Grief and loss insurmountably weigh on the victim because losing a person so dear to you is not a thing that goes away in a day. Often one may fall in a trance of thinking it is not real or they are dreaming which is natural regression but if not handled, grief can grow into mental health issues.

The Coronavirus pandemic saw many people finding themselves battling depressive disorders, anxiety and some suicidal thoughts and attempts. This demonstrates how damaging mental health can be to a human mind.

A recent report from Butabika National Referral Hospital, there is an increase in patient enrolment into the facility from 900 to more than 1,000 patients since the Covid-19 pandemic.

Dr Noeline Nakasujja, a professor of psychiatry at Makerere University says that, mental health needs to be handled at a community level as a way of preventing it but also educating individuals on how to avoid it.

“A lack of knowledge is one of the things aggravating mental health problems. We need to strengthen families and homes so that they can support persons undergoing these issues,’’ she said.

Today, many youth experience depression, unexplained sadness and the urge of wanting to be alone for days and this could develop into a serious situation.

Here are some ways how nature can help you recover and keep afloat.

Exercise in nature to find relief

There is nothing that starts off a good day like a walk in nature. The old days gave children a chance to walk barefoot and play in muddy puddles but now, walking barefoot is on the doctor’s recommendation. God surely knew that his people would need a place where healing happens naturally and he gave us nature.

Meditate in green spaces

Nature makes us part of something bigger than ourselves. Even if it means just sitting and relaxing in the compound, it is better medicine for the body. Recently it’s hard to cope, suddenly there is loss of appetite for anything, and the feeling of sadness is common especially after the COVID- 19 pandemic. When you feel uneasy take a meditation break, and let it all happen in nature. Nature is known to stimulate and enhance concentration, good mood combats insomnia.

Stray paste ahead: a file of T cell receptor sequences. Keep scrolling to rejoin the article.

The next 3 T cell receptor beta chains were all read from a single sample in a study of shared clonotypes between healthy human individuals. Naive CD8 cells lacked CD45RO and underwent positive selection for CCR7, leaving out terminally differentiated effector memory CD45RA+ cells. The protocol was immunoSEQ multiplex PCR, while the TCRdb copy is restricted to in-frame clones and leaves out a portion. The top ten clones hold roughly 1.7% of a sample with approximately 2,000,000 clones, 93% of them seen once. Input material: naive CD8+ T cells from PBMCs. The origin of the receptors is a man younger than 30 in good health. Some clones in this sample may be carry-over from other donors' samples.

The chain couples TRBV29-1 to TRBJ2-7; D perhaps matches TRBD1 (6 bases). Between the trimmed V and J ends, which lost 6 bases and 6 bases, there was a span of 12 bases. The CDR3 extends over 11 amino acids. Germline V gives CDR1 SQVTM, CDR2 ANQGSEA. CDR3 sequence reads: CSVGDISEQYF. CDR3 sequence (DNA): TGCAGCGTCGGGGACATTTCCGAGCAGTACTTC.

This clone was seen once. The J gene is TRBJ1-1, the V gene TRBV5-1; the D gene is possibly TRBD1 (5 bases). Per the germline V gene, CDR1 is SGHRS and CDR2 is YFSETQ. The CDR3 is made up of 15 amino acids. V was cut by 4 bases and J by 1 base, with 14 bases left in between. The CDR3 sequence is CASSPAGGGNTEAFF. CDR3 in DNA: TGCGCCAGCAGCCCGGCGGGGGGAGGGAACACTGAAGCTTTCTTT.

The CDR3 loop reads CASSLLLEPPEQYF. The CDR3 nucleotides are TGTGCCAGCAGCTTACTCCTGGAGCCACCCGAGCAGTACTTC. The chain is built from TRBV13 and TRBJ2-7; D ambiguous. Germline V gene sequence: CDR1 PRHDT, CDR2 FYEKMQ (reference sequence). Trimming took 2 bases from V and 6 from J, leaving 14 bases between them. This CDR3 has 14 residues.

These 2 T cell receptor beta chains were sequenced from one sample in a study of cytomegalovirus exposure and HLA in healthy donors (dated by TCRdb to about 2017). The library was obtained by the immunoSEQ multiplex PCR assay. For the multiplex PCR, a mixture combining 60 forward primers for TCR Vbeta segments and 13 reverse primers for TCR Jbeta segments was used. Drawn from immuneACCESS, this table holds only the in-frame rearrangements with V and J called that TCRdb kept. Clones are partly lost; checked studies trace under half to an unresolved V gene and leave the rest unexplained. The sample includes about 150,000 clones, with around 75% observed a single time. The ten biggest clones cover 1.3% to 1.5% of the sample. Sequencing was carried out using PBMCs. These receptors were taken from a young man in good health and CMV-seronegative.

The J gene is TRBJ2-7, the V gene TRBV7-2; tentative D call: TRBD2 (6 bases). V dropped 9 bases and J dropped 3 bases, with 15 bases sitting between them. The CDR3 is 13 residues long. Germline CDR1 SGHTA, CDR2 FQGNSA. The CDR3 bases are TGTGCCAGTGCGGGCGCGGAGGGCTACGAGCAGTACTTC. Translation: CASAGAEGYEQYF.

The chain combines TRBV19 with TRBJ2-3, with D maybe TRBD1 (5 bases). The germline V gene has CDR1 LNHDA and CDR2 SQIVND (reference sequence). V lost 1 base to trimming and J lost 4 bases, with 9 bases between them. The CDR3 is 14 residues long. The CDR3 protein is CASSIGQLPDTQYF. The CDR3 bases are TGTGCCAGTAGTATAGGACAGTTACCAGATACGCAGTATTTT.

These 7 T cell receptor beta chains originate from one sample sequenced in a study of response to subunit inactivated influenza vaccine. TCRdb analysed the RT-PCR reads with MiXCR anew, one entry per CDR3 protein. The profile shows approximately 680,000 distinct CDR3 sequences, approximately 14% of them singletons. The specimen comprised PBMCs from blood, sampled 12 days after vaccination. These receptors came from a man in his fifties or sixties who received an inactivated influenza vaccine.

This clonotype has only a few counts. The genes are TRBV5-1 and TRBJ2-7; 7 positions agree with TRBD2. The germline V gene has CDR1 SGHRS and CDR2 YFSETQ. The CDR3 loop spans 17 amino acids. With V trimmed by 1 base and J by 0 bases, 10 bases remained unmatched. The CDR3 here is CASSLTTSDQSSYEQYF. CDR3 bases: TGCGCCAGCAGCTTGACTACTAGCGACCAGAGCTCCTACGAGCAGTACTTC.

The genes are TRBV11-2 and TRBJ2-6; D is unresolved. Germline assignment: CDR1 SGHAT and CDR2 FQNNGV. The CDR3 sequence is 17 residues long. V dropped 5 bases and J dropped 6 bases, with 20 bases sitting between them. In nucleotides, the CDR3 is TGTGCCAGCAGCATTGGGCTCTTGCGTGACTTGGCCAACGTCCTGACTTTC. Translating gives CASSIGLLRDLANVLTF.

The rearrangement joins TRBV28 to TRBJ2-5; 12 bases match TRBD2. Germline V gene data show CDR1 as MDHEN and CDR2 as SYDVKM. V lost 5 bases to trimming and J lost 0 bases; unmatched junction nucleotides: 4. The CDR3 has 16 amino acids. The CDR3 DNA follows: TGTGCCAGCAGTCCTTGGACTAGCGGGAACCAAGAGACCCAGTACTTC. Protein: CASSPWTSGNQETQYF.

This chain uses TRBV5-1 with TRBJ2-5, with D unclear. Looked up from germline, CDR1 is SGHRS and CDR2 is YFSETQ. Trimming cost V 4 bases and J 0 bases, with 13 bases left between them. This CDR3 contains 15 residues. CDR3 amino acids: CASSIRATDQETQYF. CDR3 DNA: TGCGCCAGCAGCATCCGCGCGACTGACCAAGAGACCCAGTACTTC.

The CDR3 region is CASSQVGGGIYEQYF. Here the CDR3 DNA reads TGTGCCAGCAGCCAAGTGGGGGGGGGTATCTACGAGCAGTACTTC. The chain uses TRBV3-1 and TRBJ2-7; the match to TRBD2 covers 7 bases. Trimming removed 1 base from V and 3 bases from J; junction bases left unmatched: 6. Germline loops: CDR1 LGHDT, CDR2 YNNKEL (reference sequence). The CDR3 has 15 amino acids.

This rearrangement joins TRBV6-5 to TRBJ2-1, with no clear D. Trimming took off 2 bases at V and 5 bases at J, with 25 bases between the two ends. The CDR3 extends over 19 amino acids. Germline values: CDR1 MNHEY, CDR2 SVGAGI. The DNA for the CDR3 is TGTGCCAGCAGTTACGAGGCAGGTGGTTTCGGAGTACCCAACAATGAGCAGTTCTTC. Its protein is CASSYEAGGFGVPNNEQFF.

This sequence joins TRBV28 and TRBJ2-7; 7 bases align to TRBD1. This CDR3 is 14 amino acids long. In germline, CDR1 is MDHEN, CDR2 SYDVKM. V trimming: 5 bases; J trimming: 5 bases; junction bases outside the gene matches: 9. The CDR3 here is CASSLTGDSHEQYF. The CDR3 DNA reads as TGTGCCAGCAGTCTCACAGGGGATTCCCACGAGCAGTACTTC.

Embrace open air environments

Closed places can be the source of a low mood and the feeling of containment. The best place to let go and reset is an open air garden or park. Just sit and breathe the fresh air, hear the sound of birds and the thrill of the wind. This alone is enough to do what that depressant tablet is supposed to do. Yes, the doctor is right but can you get out more too so that your brain can experience some diversity.

Busk in the sun

Scientists recommend vitamin D as a cure for multiple diseases. Remember, the sun is free and comes everyday especially in Uganda. Morning sun which is a major source of vitamin D, strengthens bones, and contributes to the wellbeing of the human body. It is also very important when it comes to dealing with distress. Firstly, it will help with your eye health but will also help boost your mood, help you feel warm and give you a fresh start of the day.

Explore new places in nature

When you’re sad, travel; when your happy, travel; when your confused, travel; if you didn’t know, travel. It is therapy and many people have discovered that. Expanding you exploration in nature will offer you a new perspective of life and allow you to embrace a new mind-set. Grief and loss is a difficult time but a new environment will have you appreciating the good and letting go of the negatives.


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